NC Main Street
The NC Main Street Center is a Main Street America™ Coordinating Program and works to stimulate economic development within the context of historic preservation, using a comprehensive approach to downtown revitalization. As a Main Street America™ Coordinating Program, The NC Main Street Center helps to lead a powerful, grassroots network consisting of over 40 Coordinating Programs and over 1,200 neighborhoods and communities across the country committed to creating high-quality places and to building stronger communities through preservation-based economic development.
In 1980, the National Trust created the National Main Street Center to share lessons learned in a pilot program based on their downtown revitalization process: the Main Street Four Point Approach. For the next three years, the National Main Street Center conducted a national demonstration in six states, including North Carolina, encouraging the creative use of business and government resources to support local revitalization initiatives. Since 1980 North Carolina has continued to offer the Main Street program to cities and towns throughout the state and now provides direct assistance to 64 Main Street Communities and indirect assistance to countless others.
To expand services to more North Carolina towns, a Small Town Main Street program was initiated in 2003. This program services 26 towns with populations of less than 7,500, which are unlikely to pursue North Carolina Main Street designation.
Main Street Four-Point Approach
The Main Street Four-Point Approach is a comprehensive revitalization process designed to improve all aspects of a downtown, producing both intangible and tangible benefits.
Four elements are combined to create a well-balanced program:
- Organization: Building partnerships to create a consistent revitalization program and develop effective management and leadership downtown. Diverse groups - merchants, bankers, public officials, the chamber of commerce and civic groups - must work together to improve downtown.
- Promotion: Reestablishing downtown as a compelling place for shoppers, investors and visitors. This means not only improving sales but also rekindling community excitement and involvement. Promotion ranges from street festivals to retail merchandising, from community education to marketing and public relations.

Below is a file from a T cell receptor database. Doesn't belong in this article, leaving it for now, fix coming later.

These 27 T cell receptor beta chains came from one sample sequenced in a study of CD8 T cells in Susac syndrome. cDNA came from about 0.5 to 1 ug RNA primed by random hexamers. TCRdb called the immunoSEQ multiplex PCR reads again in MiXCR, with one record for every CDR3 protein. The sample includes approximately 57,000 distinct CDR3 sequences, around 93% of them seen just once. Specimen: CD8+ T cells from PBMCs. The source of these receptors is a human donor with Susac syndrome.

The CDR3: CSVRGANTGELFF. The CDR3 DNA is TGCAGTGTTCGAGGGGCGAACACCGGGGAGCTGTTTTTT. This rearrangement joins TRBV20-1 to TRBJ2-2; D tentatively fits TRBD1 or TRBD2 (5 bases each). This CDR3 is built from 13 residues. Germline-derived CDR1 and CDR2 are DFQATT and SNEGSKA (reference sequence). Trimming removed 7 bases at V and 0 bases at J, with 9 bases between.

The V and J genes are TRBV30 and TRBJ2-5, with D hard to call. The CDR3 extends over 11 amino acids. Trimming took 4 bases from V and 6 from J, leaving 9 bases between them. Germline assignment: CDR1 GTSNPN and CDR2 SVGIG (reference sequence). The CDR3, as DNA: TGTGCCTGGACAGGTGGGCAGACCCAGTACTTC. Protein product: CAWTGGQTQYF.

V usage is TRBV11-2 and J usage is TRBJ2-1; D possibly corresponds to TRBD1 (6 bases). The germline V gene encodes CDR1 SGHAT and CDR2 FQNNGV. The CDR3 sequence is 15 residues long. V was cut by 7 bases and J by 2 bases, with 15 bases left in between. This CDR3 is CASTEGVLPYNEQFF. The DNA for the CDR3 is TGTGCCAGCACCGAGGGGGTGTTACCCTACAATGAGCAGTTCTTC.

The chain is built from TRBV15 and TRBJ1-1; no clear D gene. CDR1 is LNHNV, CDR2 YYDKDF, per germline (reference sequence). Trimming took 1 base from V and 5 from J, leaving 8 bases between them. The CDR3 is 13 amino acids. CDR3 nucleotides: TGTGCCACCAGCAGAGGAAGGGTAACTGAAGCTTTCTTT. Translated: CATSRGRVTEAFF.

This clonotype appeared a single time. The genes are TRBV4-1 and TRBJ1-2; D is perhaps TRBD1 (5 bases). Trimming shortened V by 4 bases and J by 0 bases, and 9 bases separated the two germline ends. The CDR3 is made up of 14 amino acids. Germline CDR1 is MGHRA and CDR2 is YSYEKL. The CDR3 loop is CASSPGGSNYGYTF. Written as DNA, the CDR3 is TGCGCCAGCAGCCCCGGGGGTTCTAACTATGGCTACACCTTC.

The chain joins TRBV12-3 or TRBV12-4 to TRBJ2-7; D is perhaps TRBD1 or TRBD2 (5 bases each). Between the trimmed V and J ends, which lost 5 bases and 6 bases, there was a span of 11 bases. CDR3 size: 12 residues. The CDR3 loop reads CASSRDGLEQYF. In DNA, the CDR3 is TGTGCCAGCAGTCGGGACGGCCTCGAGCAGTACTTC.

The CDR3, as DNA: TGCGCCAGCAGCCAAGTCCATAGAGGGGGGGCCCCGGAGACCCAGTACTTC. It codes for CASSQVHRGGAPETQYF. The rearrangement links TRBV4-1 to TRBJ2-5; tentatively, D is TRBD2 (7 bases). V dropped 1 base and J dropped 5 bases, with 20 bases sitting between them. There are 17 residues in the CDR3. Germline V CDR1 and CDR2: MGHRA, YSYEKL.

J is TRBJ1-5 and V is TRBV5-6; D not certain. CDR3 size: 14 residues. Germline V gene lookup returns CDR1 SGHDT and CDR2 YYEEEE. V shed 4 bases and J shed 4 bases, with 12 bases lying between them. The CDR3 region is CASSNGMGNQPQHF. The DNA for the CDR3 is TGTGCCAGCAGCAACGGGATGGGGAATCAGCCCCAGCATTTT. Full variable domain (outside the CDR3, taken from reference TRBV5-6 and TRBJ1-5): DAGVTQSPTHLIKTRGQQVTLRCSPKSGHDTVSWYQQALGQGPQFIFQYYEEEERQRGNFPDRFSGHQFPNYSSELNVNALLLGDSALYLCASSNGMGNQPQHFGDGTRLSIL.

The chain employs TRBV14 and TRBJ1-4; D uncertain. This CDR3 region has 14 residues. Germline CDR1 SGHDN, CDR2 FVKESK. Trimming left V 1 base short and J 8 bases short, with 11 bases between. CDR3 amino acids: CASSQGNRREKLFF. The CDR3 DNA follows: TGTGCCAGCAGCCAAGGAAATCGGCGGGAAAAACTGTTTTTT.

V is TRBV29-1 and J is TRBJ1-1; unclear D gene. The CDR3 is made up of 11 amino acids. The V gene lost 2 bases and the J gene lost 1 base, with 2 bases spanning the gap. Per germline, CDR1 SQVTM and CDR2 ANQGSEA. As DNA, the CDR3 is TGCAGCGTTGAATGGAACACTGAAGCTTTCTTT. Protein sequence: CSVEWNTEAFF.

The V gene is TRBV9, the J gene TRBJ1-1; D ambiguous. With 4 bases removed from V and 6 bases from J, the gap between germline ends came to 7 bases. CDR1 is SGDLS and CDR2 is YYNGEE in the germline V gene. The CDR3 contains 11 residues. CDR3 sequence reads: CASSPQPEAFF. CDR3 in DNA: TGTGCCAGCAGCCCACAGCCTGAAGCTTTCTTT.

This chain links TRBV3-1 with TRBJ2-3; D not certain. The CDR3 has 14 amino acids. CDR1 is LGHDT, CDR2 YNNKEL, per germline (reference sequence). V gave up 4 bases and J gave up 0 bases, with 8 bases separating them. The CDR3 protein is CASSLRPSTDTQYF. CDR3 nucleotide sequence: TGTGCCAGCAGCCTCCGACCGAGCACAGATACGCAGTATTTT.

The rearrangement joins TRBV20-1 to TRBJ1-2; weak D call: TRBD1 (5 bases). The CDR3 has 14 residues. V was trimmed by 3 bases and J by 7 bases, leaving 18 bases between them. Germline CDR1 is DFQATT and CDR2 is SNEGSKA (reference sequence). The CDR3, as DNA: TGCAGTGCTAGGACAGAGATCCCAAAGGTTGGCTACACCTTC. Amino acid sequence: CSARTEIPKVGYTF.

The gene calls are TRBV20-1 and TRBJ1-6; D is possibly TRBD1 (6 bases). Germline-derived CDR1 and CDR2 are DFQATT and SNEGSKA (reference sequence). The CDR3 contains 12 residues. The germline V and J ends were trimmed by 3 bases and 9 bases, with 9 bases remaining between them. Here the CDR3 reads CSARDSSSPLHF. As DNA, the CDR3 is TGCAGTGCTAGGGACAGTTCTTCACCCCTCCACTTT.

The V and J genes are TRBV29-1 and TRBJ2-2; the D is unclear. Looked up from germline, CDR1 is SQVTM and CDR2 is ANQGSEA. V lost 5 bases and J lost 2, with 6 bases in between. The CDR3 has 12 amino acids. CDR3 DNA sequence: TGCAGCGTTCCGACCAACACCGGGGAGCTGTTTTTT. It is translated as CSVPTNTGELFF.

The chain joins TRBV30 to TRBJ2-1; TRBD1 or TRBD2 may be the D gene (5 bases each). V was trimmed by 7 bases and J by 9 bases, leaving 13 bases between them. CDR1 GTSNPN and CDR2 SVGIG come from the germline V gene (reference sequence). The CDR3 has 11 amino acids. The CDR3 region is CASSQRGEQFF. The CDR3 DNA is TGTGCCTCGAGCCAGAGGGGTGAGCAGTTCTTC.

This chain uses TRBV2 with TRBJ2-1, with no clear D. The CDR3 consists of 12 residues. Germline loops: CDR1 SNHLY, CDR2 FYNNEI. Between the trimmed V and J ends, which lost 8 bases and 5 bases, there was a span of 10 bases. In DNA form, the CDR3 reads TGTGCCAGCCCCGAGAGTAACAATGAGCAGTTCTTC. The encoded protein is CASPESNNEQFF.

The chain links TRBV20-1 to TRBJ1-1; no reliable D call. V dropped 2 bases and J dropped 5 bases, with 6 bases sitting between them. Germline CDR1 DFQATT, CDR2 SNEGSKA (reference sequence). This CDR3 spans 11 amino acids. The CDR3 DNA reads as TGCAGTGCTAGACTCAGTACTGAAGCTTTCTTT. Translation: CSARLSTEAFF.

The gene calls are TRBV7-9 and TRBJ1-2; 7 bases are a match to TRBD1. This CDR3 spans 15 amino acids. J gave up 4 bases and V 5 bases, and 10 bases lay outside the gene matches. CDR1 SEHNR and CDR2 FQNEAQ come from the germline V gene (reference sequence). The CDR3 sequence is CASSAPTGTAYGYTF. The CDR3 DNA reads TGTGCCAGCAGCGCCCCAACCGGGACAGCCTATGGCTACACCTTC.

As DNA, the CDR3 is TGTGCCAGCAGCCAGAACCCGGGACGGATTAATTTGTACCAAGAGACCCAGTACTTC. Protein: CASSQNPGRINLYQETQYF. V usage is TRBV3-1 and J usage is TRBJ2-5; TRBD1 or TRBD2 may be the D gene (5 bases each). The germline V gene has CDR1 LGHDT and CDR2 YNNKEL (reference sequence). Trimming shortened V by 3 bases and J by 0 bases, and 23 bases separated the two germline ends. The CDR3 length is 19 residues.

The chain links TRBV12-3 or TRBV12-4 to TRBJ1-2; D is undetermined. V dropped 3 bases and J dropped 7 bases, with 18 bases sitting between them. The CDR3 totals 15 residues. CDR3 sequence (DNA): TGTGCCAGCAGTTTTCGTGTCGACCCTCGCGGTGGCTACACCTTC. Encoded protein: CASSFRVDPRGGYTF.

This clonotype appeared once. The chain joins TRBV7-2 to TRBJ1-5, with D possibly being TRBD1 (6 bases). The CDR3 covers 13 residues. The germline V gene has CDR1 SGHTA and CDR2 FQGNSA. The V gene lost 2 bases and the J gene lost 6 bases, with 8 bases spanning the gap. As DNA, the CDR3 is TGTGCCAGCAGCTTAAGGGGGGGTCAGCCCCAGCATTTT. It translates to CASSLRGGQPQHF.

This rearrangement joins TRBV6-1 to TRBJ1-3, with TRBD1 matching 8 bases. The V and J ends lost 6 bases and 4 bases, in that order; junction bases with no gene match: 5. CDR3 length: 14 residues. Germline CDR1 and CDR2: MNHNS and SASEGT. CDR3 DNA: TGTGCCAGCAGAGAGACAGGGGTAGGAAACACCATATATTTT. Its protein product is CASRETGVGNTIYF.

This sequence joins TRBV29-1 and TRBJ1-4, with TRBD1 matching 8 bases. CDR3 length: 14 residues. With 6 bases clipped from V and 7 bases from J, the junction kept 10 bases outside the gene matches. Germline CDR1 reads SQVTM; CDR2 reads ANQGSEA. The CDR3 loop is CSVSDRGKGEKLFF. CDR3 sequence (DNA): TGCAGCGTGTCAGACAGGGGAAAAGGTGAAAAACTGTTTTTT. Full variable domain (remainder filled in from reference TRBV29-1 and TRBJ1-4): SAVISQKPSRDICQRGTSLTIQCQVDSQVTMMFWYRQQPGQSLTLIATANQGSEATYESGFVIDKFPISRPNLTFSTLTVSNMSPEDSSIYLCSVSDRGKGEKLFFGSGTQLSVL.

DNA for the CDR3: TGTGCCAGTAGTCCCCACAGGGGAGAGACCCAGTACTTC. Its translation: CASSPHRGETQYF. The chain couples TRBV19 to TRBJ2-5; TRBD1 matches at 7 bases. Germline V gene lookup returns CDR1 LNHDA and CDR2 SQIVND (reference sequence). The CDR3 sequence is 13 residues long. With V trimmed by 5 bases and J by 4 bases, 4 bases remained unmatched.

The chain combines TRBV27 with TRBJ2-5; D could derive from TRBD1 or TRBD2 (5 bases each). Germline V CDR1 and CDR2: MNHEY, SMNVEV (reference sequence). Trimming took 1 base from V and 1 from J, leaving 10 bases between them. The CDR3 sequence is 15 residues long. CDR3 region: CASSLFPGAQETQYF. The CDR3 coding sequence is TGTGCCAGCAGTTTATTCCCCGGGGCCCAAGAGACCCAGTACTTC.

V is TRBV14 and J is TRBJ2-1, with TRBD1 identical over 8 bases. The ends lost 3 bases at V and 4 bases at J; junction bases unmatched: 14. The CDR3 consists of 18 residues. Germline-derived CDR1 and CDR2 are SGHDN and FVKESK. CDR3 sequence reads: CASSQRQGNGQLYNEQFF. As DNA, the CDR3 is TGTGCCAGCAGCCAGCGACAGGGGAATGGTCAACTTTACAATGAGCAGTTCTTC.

- Design: Enhancing the visual quality of the downtown. Attention is given to the downtown environment elements - not just buildings and storefronts but also public improvements, rear entries, signs, landscaping, window displays and graphic materials.
- Economic Vitality: Strengthening the existing economic assets of the business district while diversifying its economic base. Activities include conducting market analysis to understand the changing market place, adapting vacant buildings that have outlived their original purposes for use as entertainment or cultural facilities and sharpening the competitiveness of Main Street's traditional merchants.
The NC Main Street Center serves three roles and operates three programs:
- To facilitate downtown revitalization through the Main Street America Program
- To administer the Main Street Solutions Fund Program
- To serve as the state's leading resource in downtown revitalization for all NC communities.
See the 2017 Main Street Annual Report
for the NC Main Street Center's latest activities and accomplishments.
A special thanks to all our Main Street Directors and Small Town Main Street Coordinators who work hard to make their downtown a vibrant place for the community.
Enjoy the video ... "Faces of NC Main Street"
As a Main Street America™ Coordinating Program, NC Main Street helps to lead a powerful, grassroots network consisting of over 40 Coordinating Programs and over 1,200 neighborhoods and communities across the country committed to creating high-quality places and to building stronger communities through preservation-based economic development.
National Trust for Historic Preservation,® Main Street® and Four-Point Approach® are registered trademarks of the National Trust for Historic Preservation.